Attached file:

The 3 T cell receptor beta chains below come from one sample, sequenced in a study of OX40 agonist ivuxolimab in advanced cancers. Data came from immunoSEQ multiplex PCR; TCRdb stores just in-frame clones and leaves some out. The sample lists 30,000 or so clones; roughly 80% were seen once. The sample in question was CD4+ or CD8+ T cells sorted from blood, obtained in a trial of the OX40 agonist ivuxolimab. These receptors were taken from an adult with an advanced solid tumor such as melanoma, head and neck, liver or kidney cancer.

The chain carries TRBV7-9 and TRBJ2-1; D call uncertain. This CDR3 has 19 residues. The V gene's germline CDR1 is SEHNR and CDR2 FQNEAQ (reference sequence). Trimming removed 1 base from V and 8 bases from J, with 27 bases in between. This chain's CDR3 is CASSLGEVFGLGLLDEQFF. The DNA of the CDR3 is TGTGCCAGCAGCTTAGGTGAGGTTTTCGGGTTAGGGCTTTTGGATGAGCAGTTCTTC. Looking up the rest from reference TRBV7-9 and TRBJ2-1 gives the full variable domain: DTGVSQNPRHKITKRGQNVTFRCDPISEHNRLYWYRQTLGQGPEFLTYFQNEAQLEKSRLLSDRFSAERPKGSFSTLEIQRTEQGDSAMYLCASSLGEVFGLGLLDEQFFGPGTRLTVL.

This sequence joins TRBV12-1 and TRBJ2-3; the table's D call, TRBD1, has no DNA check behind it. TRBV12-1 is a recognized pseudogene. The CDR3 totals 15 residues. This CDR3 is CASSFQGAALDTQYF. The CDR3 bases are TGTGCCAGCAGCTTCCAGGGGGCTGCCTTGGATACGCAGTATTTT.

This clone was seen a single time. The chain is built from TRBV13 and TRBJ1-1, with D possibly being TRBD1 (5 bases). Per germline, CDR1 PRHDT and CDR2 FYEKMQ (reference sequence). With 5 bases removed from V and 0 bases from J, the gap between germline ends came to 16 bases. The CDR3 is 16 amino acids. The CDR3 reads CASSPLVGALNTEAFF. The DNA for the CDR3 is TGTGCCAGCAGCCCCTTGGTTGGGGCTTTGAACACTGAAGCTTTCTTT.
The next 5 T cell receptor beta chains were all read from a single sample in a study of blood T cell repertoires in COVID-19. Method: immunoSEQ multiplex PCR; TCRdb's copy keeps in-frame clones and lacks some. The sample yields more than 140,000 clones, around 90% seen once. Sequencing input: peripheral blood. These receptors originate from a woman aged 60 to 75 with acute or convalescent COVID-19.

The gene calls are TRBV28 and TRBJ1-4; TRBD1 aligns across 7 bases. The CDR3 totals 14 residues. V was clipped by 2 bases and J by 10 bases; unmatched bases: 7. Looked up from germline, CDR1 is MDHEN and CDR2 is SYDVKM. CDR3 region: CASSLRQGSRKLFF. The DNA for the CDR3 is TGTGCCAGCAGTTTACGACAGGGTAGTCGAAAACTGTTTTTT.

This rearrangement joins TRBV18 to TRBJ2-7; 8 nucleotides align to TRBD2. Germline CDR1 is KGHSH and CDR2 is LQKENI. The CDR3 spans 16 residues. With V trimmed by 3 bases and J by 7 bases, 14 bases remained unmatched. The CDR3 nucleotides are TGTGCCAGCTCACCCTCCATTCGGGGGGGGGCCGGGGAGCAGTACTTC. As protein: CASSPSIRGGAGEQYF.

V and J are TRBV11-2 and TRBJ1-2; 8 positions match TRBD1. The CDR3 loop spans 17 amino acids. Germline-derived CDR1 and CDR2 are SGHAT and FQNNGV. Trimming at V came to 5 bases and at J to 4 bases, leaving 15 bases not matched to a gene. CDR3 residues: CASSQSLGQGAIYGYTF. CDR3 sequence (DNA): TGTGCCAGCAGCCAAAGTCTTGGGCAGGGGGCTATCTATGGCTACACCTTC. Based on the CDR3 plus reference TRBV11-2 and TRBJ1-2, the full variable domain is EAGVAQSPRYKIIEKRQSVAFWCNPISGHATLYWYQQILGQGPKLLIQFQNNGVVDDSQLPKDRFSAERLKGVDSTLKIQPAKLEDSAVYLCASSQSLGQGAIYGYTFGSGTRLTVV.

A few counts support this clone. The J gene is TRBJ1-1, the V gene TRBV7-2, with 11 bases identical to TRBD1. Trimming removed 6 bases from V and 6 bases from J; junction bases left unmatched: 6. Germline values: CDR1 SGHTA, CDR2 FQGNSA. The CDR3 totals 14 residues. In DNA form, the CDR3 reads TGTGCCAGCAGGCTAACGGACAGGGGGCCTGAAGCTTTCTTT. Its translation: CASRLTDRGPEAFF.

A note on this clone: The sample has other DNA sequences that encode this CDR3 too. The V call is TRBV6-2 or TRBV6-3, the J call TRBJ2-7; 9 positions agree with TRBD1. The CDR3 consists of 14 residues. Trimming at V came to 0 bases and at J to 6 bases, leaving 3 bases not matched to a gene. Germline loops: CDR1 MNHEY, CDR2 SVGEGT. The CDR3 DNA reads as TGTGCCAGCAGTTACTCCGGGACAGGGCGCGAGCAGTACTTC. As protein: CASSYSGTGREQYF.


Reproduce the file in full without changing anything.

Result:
The 3 T cell receptor beta chains below come from one sample, sequenced in a study of OX40 agonist ivuxolimab in advanced cancers. Data came from immunoSEQ multiplex PCR; TCRdb stores just in-frame clones and leaves some out. The sample lists 30,000 or so clones; roughly 80% were seen once. The sample in question was CD4+ or CD8+ T cells sorted from blood, obtained in a trial of the OX40 agonist ivuxolimab. These receptors were taken from an adult with an advanced solid tumor such as melanoma, head and neck, liver or kidney cancer.

The chain carries TRBV7-9 and TRBJ2-1; D call uncertain. This CDR3 has 19 residues. The V gene's germline CDR1 is SEHNR and CDR2 FQNEAQ (reference sequence). Trimming removed 1 base from V and 8 bases from J, with 27 bases in between. This chain's CDR3 is CASSLGEVFGLGLLDEQFF. The DNA of the CDR3 is TGTGCCAGCAGCTTAGGTGAGGTTTTCGGGTTAGGGCTTTTGGATGAGCAGTTCTTC. Looking up the rest from reference TRBV7-9 and TRBJ2-1 gives the full variable domain: DTGVSQNPRHKITKRGQNVTFRCDPISEHNRLYWYRQTLGQGPEFLTYFQNEAQLEKSRLLSDRFSAERPKGSFSTLEIQRTEQGDSAMYLCASSLGEVFGLGLLDEQFFGPGTRLTVL.

This sequence joins TRBV12-1 and TRBJ2-3; the table's D call, TRBD1, has no DNA check behind it. TRBV12-1 is a recognized pseudogene. The CDR3 totals 15 residues. This CDR3 is CASSFQGAALDTQYF. The CDR3 bases are TGTGCCAGCAGCTTCCAGGGGGCTGCCTTGGATACGCAGTATTTT.

This clone was seen a single time. The chain is built from TRBV13 and TRBJ1-1, with D possibly being TRBD1 (5 bases). Per germline, CDR1 PRHDT and CDR2 FYEKMQ (reference sequence). With 5 bases removed from V and 0 bases from J, the gap between germline ends came to 16 bases. The CDR3 is 16 amino acids. The CDR3 reads CASSPLVGALNTEAFF. The DNA for the CDR3 is TGTGCCAGCAGCCCCTTGGTTGGGGCTTTGAACACTGAAGCTTTCTTT.
The next 5 T cell receptor beta chains were all read from a single sample in a study of blood T cell repertoires in COVID-19. Method: immunoSEQ multiplex PCR; TCRdb's copy keeps in-frame clones and lacks some. The sample yields more than 140,000 clones, around 90% seen once. Sequencing input: peripheral blood. These receptors originate from a woman aged 60 to 75 with acute or convalescent COVID-19.

The gene calls are TRBV28 and TRBJ1-4; TRBD1 aligns across 7 bases. The CDR3 totals 14 residues. V was clipped by 2 bases and J by 10 bases; unmatched bases: 7. Looked up from germline, CDR1 is MDHEN and CDR2 is SYDVKM. CDR3 region: CASSLRQGSRKLFF. The DNA for the CDR3 is TGTGCCAGCAGTTTACGACAGGGTAGTCGAAAACTGTTTTTT.

This rearrangement joins TRBV18 to TRBJ2-7; 8 nucleotides align to TRBD2. Germline CDR1 is KGHSH and CDR2 is LQKENI. The CDR3 spans 16 residues. With V trimmed by 3 bases and J by 7 bases, 14 bases remained unmatched. The CDR3 nucleotides are TGTGCCAGCTCACCCTCCATTCGGGGGGGGGCCGGGGAGCAGTACTTC. As protein: CASSPSIRGGAGEQYF.

V and J are TRBV11-2 and TRBJ1-2; 8 positions match TRBD1. The CDR3 loop spans 17 amino acids. Germline-derived CDR1 and CDR2 are SGHAT and FQNNGV. Trimming at V came to 5 bases and at J to 4 bases, leaving 15 bases not matched to a gene. CDR3 residues: CASSQSLGQGAIYGYTF. CDR3 sequence (DNA): TGTGCCAGCAGCCAAAGTCTTGGGCAGGGGGCTATCTATGGCTACACCTTC. Based on the CDR3 plus reference TRBV11-2 and TRBJ1-2, the full variable domain is EAGVAQSPRYKIIEKRQSVAFWCNPISGHATLYWYQQILGQGPKLLIQFQNNGVVDDSQLPKDRFSAERLKGVDSTLKIQPAKLEDSAVYLCASSQSLGQGAIYGYTFGSGTRLTVV.

A few counts support this clone. The J gene is TRBJ1-1, the V gene TRBV7-2, with 11 bases identical to TRBD1. Trimming removed 6 bases from V and 6 bases from J; junction bases left unmatched: 6. Germline values: CDR1 SGHTA, CDR2 FQGNSA. The CDR3 totals 14 residues. In DNA form, the CDR3 reads TGTGCCAGCAGGCTAACGGACAGGGGGCCTGAAGCTTTCTTT. Its translation: CASRLTDRGPEAFF.

A note on this clone: The sample has other DNA sequences that encode this CDR3 too. The V call is TRBV6-2 or TRBV6-3, the J call TRBJ2-7; 9 positions agree with TRBD1. The CDR3 consists of 14 residues. Trimming at V came to 0 bases and at J to 6 bases, leaving 3 bases not matched to a gene. Germline loops: CDR1 MNHEY, CDR2 SVGEGT. The CDR3 DNA reads as TGTGCCAGCAGTTACTCCGGGACAGGGCGCGAGCAGTACTTC. As protein: CASSYSGTGREQYF.